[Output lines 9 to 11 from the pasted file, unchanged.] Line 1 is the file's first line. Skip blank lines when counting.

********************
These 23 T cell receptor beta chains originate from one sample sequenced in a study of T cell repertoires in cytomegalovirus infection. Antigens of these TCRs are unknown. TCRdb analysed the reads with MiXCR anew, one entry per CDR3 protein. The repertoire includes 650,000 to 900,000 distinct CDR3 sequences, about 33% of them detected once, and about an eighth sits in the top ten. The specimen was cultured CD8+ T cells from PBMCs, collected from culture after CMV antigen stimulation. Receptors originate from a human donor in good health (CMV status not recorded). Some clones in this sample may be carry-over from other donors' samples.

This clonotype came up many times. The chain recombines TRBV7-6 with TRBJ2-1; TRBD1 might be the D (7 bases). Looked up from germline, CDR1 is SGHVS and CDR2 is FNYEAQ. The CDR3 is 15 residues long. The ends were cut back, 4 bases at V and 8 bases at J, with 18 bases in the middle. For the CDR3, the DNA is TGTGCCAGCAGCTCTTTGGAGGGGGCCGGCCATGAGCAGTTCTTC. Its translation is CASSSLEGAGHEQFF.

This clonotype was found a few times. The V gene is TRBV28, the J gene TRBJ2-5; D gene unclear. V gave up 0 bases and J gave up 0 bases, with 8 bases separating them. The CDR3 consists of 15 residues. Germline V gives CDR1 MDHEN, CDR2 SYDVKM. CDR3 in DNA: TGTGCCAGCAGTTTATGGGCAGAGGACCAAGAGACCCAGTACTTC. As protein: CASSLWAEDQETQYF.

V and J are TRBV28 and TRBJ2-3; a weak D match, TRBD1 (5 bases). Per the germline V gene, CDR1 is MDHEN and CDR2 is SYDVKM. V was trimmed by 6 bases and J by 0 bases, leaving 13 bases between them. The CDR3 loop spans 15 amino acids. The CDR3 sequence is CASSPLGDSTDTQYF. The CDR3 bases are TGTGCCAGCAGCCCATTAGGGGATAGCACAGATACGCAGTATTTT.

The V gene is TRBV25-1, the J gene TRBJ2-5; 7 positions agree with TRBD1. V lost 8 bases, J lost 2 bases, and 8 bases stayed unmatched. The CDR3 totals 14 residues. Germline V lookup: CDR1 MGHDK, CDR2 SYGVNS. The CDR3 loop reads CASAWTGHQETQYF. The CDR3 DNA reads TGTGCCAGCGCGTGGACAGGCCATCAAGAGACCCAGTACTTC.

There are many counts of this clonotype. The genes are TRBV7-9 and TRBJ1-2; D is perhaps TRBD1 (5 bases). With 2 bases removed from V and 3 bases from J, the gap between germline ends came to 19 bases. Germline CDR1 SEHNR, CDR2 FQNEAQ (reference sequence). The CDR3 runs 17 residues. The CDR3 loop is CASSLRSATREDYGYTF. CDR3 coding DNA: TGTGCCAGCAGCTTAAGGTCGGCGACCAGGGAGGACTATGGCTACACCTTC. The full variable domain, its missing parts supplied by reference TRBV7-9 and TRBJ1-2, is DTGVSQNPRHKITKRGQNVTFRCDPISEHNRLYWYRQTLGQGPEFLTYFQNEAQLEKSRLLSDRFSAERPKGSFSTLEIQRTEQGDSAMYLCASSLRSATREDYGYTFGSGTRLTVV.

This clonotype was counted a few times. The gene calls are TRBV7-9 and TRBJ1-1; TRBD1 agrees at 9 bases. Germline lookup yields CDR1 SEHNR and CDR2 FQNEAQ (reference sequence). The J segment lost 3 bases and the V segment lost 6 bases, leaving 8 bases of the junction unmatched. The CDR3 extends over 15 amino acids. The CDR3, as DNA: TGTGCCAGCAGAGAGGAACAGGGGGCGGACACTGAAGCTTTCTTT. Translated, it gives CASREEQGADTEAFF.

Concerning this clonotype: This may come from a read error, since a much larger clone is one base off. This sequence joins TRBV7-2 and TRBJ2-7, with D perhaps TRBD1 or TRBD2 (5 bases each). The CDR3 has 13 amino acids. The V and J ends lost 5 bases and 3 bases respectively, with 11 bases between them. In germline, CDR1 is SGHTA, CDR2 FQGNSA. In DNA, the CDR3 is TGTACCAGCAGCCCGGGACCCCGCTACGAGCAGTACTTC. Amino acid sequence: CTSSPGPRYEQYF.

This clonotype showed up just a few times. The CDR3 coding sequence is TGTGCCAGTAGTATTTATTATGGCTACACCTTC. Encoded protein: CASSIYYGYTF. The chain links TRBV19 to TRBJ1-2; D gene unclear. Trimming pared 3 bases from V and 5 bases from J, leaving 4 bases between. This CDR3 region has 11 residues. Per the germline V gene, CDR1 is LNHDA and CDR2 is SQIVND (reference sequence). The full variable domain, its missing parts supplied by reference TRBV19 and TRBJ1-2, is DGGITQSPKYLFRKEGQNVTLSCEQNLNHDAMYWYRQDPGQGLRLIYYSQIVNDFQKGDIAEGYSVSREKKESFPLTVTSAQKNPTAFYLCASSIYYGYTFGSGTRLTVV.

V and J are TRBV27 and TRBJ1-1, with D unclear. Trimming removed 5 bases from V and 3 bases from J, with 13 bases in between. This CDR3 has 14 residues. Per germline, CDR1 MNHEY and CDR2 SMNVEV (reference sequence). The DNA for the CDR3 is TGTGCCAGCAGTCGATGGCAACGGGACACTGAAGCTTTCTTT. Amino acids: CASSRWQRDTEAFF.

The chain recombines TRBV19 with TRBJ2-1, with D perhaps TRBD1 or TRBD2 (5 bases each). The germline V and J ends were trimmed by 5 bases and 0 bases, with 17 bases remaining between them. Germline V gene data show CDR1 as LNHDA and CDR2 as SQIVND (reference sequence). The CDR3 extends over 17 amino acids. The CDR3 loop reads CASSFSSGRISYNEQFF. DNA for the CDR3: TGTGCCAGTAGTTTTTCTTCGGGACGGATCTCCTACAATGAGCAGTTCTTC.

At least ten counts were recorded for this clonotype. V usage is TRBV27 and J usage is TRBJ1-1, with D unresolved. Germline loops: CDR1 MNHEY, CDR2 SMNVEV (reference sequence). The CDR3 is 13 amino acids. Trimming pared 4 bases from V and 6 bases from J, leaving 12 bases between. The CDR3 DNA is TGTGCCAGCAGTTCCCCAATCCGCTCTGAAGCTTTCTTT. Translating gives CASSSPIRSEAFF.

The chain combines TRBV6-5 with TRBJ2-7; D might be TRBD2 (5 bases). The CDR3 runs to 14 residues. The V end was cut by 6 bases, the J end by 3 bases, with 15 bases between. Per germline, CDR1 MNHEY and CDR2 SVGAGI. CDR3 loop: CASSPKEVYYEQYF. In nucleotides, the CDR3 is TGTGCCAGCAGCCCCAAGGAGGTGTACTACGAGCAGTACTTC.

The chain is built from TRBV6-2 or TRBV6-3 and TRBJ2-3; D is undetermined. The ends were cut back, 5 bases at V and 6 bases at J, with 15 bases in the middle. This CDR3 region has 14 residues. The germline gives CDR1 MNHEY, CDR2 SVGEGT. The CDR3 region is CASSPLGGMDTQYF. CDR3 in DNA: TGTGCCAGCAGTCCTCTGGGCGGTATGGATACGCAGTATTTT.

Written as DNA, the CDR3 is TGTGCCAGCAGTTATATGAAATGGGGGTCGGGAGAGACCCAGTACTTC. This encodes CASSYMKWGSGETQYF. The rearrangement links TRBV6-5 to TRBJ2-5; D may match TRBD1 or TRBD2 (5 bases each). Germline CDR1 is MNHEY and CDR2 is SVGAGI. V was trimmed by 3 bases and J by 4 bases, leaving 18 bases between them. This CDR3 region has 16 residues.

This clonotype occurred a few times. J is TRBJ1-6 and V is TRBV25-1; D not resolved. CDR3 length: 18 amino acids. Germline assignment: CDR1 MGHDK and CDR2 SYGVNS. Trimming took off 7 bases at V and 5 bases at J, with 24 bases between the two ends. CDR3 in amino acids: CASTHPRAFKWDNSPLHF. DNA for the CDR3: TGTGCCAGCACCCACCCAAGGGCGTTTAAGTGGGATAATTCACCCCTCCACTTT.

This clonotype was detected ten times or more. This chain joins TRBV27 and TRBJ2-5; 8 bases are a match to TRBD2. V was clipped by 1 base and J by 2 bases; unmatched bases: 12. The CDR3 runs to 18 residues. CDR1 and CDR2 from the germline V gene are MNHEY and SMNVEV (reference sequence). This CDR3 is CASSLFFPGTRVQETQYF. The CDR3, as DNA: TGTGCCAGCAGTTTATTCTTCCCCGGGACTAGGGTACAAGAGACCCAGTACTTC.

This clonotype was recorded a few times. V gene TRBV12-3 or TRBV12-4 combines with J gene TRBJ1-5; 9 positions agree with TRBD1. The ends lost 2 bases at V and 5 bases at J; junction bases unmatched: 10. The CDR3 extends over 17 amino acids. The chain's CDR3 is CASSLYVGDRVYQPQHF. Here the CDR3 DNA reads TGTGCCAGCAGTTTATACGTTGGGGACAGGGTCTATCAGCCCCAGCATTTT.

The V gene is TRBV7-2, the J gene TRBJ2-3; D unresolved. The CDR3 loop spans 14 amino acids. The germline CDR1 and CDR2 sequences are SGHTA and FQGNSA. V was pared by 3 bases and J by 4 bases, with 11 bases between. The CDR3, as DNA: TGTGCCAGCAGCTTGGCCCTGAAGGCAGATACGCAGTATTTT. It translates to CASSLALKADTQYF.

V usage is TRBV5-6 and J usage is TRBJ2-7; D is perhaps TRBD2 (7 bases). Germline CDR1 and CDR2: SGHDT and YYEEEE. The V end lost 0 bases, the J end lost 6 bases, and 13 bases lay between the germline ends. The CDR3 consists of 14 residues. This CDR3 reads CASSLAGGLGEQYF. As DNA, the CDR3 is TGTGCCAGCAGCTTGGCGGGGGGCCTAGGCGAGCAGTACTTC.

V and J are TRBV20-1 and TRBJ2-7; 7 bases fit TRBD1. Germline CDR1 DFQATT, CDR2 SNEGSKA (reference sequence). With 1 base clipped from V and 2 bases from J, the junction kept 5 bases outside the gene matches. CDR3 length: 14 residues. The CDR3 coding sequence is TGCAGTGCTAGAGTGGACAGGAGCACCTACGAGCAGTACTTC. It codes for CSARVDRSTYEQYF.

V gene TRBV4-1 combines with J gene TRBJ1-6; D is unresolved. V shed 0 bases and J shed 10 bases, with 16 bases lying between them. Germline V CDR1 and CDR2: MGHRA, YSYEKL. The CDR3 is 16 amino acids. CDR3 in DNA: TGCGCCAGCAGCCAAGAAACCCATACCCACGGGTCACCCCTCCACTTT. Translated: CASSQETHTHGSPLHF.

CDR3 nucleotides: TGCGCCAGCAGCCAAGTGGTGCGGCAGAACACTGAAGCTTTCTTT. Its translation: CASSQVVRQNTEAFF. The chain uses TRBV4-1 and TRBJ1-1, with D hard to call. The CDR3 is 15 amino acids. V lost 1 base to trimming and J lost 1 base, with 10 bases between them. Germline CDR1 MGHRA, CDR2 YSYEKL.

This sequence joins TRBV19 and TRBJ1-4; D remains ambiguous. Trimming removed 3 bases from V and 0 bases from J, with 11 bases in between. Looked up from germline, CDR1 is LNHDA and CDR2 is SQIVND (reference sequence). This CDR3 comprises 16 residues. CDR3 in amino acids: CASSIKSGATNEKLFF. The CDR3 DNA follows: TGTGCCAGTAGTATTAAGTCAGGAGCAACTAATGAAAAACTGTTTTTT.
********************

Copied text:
This clonotype showed up just a few times. The CDR3 coding sequence is TGTGCCAGTAGTATTTATTATGGCTACACCTTC. Encoded protein: CASSIYYGYTF. The chain links TRBV19 to TRBJ1-2; D gene unclear. Trimming pared 3 bases from V and 5 bases from J, leaving 4 bases between. This CDR3 region has 11 residues. Per the germline V gene, CDR1 is LNHDA and CDR2 is SQIVND (reference sequence). The full variable domain, its missing parts supplied by reference TRBV19 and TRBJ1-2, is DGGITQSPKYLFRKEGQNVTLSCEQNLNHDAMYWYRQDPGQGLRLIYYSQIVNDFQKGDIAEGYSVSREKKESFPLTVTSAQKNPTAFYLCASSIYYGYTFGSGTRLTVV.

V and J are TRBV27 and TRBJ1-1, with D unclear. Trimming removed 5 bases from V and 3 bases from J, with 13 bases in between. This CDR3 has 14 residues. Per germline, CDR1 MNHEY and CDR2 SMNVEV (reference sequence). The DNA for the CDR3 is TGTGCCAGCAGTCGATGGCAACGGGACACTGAAGCTTTCTTT. Amino acids: CASSRWQRDTEAFF.

The chain recombines TRBV19 with TRBJ2-1, with D perhaps TRBD1 or TRBD2 (5 bases each). The germline V and J ends were trimmed by 5 bases and 0 bases, with 17 bases remaining between them. Germline V gene data show CDR1 as LNHDA and CDR2 as SQIVND (reference sequence). The CDR3 extends over 17 amino acids. The CDR3 loop reads CASSFSSGRISYNEQFF. DNA for the CDR3: TGTGCCAGTAGTTTTTCTTCGGGACGGATCTCCTACAATGAGCAGTTCTTC.